1 His complexion became pale with anger, and the disturbance of his mind was visible in every feature.
2 But his anger, I am persuaded, lasted no longer than he remained in any doubt of your sister's sentiments.
3 Poor Kitty has anger for having concealed their attachment; but as it was a matter of confidence, one cannot wonder.
4 That his anger could be carried to such a point of inconceivable resentment as to refuse his daughter a privilege without which her marriage would scarcely seem valid, exceeded all she could believe possible.
5 All Elizabeth's anger against him had been long done away; but had she still felt any, it could hardly have stood its ground against the unaffected cordiality with which he expressed himself on seeing her again.
6 When she remembered the style of his address, she was still full of indignation; but when she considered how unjustly she had condemned and upbraided him, her anger was turned against herself; and his disappointed feelings became the object of compassion.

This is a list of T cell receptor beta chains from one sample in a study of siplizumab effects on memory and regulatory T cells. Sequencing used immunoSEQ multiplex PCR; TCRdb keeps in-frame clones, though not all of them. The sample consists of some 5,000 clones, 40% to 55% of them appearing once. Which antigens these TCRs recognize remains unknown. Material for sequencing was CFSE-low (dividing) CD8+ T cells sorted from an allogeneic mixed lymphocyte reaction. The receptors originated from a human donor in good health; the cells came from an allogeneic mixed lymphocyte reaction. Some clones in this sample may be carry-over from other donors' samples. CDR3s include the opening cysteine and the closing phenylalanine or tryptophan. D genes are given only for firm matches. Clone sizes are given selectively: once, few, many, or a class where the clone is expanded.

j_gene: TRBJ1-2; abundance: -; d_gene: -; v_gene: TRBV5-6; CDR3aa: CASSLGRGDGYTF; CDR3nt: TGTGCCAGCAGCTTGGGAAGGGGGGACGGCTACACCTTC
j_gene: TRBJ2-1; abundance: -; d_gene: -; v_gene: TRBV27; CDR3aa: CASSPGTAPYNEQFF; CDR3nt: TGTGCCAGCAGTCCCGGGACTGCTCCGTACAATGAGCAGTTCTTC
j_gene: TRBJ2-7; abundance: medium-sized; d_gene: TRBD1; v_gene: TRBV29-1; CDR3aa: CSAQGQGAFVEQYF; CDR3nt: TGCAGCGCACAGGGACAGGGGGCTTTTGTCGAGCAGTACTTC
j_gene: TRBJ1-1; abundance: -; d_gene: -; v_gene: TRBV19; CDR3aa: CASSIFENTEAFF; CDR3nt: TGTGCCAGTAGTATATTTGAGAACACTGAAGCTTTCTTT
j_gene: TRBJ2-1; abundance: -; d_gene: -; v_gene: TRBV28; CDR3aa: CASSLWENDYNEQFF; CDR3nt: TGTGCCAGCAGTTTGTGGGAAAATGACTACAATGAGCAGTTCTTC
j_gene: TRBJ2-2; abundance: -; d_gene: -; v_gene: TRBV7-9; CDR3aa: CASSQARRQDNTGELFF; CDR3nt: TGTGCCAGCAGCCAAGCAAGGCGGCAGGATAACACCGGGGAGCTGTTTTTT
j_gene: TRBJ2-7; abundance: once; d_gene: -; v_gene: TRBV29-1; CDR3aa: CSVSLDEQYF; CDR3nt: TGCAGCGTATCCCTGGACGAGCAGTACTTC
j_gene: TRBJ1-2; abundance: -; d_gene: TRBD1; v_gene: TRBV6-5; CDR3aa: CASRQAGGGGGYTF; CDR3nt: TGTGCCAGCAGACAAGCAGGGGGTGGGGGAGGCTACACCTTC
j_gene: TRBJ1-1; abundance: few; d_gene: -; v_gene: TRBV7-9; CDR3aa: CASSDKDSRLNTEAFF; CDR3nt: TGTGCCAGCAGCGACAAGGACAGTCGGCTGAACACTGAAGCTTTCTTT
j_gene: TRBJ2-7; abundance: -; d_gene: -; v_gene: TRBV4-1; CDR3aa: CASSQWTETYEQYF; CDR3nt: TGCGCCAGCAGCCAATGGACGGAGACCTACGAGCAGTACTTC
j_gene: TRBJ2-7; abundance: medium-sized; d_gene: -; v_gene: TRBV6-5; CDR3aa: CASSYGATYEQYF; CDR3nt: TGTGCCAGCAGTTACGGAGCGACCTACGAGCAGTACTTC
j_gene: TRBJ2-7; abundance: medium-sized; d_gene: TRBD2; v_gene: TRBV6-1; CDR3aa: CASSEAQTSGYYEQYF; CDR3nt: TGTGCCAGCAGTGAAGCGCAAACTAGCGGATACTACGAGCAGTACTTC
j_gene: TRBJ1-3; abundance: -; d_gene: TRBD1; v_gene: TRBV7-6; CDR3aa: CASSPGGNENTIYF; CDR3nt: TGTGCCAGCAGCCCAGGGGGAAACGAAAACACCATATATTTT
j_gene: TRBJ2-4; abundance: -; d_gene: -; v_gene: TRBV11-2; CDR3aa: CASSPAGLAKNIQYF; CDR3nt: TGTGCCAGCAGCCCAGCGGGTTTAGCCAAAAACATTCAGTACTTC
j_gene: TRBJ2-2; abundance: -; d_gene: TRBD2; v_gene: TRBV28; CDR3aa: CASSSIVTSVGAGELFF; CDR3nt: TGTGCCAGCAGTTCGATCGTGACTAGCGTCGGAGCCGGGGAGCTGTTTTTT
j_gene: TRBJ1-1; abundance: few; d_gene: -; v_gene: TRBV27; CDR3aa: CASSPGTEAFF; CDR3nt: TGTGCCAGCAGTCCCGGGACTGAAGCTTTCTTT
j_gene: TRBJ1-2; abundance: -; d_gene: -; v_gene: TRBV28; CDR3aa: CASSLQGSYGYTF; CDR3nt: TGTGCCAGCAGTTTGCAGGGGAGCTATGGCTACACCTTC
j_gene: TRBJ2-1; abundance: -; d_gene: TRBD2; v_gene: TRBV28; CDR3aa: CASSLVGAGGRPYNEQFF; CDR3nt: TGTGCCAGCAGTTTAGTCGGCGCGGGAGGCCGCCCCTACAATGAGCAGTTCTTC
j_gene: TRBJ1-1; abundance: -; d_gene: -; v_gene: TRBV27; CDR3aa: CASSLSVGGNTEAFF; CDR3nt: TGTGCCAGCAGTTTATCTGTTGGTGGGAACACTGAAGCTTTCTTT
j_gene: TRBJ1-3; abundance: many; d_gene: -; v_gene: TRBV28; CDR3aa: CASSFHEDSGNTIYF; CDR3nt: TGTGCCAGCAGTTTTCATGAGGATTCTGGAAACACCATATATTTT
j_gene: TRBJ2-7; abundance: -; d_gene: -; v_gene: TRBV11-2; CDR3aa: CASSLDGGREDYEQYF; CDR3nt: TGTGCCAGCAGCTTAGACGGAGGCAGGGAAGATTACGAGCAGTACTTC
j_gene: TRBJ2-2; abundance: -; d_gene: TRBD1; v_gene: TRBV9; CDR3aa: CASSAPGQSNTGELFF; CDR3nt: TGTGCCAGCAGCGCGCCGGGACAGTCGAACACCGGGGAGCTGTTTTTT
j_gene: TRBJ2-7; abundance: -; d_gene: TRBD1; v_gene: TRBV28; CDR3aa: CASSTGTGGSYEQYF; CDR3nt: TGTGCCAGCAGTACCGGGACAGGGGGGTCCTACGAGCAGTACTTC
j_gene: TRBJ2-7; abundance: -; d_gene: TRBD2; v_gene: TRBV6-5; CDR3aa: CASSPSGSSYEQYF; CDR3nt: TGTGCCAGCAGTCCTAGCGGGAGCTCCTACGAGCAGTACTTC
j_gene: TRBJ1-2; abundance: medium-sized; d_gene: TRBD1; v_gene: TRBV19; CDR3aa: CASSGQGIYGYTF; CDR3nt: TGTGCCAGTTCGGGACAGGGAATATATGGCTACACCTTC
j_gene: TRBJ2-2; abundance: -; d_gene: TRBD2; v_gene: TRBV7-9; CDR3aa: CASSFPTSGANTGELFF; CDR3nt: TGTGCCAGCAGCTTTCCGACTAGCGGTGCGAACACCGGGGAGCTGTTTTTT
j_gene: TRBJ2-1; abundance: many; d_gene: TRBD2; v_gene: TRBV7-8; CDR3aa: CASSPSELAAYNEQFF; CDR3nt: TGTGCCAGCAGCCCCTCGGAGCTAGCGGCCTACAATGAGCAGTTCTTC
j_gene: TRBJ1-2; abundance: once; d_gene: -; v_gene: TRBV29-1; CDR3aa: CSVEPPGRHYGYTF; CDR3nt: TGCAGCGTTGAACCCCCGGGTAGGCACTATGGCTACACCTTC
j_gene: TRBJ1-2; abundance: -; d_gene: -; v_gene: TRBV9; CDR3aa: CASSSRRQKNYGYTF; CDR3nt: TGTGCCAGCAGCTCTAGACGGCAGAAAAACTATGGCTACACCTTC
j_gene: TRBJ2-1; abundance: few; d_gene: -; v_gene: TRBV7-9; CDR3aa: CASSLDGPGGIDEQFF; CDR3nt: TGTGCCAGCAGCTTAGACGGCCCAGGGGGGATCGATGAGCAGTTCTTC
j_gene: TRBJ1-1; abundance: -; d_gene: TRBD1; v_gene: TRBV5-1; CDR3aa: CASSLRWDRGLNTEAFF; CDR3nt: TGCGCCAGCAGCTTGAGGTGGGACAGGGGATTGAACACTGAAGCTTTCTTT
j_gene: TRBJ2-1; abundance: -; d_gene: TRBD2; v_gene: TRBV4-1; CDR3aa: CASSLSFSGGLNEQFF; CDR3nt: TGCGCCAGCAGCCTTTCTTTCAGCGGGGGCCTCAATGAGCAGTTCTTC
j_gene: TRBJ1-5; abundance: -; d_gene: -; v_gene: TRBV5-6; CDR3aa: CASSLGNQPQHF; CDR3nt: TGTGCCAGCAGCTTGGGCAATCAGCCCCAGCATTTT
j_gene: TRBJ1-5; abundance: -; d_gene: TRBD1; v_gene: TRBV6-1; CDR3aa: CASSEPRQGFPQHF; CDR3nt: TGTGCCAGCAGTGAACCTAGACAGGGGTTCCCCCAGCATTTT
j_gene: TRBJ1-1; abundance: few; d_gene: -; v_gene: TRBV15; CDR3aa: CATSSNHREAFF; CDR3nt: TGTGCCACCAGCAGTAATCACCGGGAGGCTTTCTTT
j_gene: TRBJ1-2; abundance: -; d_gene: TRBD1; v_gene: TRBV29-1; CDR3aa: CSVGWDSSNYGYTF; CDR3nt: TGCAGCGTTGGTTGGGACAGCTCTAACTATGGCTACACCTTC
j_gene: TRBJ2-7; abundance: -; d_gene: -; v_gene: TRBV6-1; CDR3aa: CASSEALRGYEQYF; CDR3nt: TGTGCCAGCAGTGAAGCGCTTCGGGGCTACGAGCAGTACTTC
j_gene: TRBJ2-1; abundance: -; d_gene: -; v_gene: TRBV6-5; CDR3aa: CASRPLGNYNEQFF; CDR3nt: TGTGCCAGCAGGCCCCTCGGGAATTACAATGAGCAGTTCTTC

7 The faces of both, however, were tolerably calm; and no change was visible in either, except that the loss of her favourite sister, or the anger which she had herself incurred in this business, had given more of fretfulness than usual to the accents of Kitty.
8 She said no more, and they went down the other dance and parted in silence; and on each side dissatisfied, though not to an equal degree, for in Darcy's breast there was a tolerable powerful feeling towards her, which soon procured her pardon, and directed all his anger against another.
9 Nothing less than the complaisance of a courtier could have borne without anger such treatment; but Sir William's good breeding carried him through it all; and though he begged leave to be positive as to the truth of his information, he listened to all their impertinence with the most forbearing courtesy.
10 In spite of her deeply-rooted dislike, she could not be insensible to the compliment of such a man's affection, and though her intentions did not vary for an instant, she was at first sorry for the pain he was to receive; till, roused to resentment by his subsequent language, she lost all compassion in anger.